on the preservation of wrists

said: May 3, 2010
 13 posts

What measures can one take to avoid straining one’s wrists?

Jennifer Visick said: May 4, 2010
Jennifer VisickForum Moderator
Suzuki Association Member
Viola, Suzuki Early Childhood Education, Suzuki in the Schools, Violin
1068 posts

I assume you mean while playing an instrument? Which instrument are you talking about?

First, if you already have shoulder, arm, wrist, hand, or finger problems or pain, consult your doctor and your private teacher. I am not anyone’s doctor, so THIS IS NOT MEDICAL ADVICE and should only be taken as a generalization, as advice for a probably better musical technique and not as specific advice for any specific problem of any specific person.

In general, if fingers are doing any action similar to typing or pressing a string down or depressing a key, then wrists probably ought to be kept “neutral”—that is, both without very much tension, and in the center of their range of motion, (not deviating to the right or left, nor “collapsed” in (down if the palm is facing down) or out (up if the palm is facing down)).

Gentle, long stretches (15 to 30 seconds each) by gently pulling the fingers & hand back (up if the palm is facing down) or forward (down if the palm is facing down) can be helpful after warming up and before intense focused practice, during practice breaks, and after practicing but before cooling down.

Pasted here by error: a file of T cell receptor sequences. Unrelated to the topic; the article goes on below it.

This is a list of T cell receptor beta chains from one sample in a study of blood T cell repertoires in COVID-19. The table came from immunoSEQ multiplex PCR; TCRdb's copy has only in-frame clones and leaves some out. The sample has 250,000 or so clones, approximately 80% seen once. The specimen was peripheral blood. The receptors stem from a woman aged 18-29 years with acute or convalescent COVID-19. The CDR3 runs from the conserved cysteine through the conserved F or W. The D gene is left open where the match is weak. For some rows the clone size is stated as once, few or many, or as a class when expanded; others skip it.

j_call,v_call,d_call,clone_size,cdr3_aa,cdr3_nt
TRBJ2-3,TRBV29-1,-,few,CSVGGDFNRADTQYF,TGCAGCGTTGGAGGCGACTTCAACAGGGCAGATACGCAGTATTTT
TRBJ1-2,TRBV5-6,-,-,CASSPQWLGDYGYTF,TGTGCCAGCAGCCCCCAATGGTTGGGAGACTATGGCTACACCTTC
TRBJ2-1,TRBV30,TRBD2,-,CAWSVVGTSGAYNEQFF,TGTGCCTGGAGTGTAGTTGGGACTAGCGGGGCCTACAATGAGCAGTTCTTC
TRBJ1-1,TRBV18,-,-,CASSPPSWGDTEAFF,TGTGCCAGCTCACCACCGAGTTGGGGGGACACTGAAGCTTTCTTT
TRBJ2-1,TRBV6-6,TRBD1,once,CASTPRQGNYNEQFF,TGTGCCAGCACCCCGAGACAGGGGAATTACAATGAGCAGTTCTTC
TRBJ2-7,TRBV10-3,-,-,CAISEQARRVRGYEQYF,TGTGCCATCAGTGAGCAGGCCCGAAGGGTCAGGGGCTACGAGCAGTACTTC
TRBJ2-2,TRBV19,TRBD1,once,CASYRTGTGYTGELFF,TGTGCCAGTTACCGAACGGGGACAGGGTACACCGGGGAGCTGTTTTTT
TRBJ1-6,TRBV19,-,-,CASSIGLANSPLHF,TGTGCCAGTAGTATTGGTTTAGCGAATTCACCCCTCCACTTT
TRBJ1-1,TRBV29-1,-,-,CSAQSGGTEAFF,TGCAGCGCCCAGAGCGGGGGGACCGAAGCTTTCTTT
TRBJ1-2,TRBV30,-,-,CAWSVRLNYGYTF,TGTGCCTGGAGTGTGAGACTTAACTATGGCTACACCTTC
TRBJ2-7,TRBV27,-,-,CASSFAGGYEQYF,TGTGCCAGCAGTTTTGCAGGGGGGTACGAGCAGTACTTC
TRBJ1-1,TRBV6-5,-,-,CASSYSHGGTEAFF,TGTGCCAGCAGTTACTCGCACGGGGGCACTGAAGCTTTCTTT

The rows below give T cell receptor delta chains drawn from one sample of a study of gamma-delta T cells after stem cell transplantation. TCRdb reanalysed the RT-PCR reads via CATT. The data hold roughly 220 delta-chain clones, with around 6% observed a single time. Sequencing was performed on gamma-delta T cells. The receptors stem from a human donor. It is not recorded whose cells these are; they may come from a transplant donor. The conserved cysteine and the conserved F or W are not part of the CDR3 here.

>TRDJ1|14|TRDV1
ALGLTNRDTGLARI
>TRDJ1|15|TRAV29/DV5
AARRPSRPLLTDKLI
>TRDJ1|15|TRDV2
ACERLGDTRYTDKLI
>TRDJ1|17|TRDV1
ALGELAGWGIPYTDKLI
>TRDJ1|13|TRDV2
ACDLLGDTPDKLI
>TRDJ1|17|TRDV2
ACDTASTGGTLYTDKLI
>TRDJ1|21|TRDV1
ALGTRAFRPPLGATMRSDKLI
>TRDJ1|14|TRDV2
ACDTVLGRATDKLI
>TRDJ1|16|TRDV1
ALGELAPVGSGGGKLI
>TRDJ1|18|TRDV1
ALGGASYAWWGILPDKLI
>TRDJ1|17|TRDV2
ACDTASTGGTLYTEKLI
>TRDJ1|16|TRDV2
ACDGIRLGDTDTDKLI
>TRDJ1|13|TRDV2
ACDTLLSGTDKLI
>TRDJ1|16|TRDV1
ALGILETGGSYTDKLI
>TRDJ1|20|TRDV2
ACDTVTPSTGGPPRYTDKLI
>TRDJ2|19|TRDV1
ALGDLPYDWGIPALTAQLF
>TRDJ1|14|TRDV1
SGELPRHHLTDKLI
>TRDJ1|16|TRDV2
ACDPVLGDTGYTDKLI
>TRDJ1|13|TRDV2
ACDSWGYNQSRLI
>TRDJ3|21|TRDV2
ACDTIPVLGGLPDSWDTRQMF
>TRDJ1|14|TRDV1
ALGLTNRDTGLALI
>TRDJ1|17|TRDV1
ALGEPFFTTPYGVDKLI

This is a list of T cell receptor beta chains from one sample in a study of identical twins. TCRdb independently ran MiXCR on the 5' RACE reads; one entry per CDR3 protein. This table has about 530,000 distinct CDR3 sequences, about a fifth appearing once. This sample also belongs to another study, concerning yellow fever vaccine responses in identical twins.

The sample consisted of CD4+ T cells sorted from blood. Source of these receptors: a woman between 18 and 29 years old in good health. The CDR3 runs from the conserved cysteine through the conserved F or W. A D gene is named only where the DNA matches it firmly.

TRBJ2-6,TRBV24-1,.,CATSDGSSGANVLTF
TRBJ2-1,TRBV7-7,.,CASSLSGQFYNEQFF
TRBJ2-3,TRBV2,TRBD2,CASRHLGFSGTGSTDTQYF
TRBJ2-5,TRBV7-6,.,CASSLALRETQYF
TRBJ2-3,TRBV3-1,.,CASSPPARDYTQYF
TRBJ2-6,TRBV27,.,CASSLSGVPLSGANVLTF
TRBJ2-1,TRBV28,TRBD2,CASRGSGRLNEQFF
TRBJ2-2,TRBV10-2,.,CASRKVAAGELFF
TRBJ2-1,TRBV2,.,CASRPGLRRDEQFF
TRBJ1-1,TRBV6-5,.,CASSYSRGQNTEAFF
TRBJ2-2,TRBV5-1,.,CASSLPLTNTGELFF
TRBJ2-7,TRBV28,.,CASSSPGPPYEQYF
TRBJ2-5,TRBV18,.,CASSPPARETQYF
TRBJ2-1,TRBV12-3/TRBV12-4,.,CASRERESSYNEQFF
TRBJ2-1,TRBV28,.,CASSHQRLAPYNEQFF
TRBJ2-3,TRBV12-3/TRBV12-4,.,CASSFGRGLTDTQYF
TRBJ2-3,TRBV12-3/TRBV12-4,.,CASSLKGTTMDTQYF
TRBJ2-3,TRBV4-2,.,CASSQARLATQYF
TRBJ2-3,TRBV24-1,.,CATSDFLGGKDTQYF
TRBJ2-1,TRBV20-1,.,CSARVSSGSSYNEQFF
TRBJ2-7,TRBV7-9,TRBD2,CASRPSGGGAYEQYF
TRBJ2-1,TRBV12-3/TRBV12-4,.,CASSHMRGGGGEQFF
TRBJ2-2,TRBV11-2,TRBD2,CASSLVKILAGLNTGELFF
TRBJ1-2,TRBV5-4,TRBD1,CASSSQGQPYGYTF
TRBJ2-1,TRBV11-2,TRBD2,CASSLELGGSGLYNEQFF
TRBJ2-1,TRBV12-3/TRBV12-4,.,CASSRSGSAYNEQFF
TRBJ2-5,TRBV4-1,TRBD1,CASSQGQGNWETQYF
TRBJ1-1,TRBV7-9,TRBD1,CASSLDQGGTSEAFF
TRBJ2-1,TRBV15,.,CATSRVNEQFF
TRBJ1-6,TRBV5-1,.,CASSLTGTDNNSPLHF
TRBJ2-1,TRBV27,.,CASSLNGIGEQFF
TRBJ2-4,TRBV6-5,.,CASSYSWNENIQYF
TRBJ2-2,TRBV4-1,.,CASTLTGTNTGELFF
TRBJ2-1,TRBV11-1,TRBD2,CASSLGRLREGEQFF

Thinking of practice in terms of “warming up” “actual practice” and “cooling down” can also be helpful. Both warming up and cooling down should be physically “easy” and never skipped for lack of time. Remember that the “warm” part of warming up is literal—if you are cold, if the practice room or performance area is cold, you literally need to warm up your body before doing “warm up” scales or whatnot on your instrument.

If you are cold, a hat, long sleeves and/or special thin fingerless gloves or full body mild exercise to get your heart pumping blood faster (walking around the block before starting, for example), or warm water running over your hands and forearms or a hot shower before practicing could all help.

Check out “Teaching the Violin with the Body in Mind” by Susan Kempter; “Playing (less) Hurt” by Janet Horvath; or other books along those lines.

Anything you learn from an “ergonomic” standpoint in the office regarding why and what the best way to type, sit at your computer, etc., is, can probably be applied to playing an instrument.

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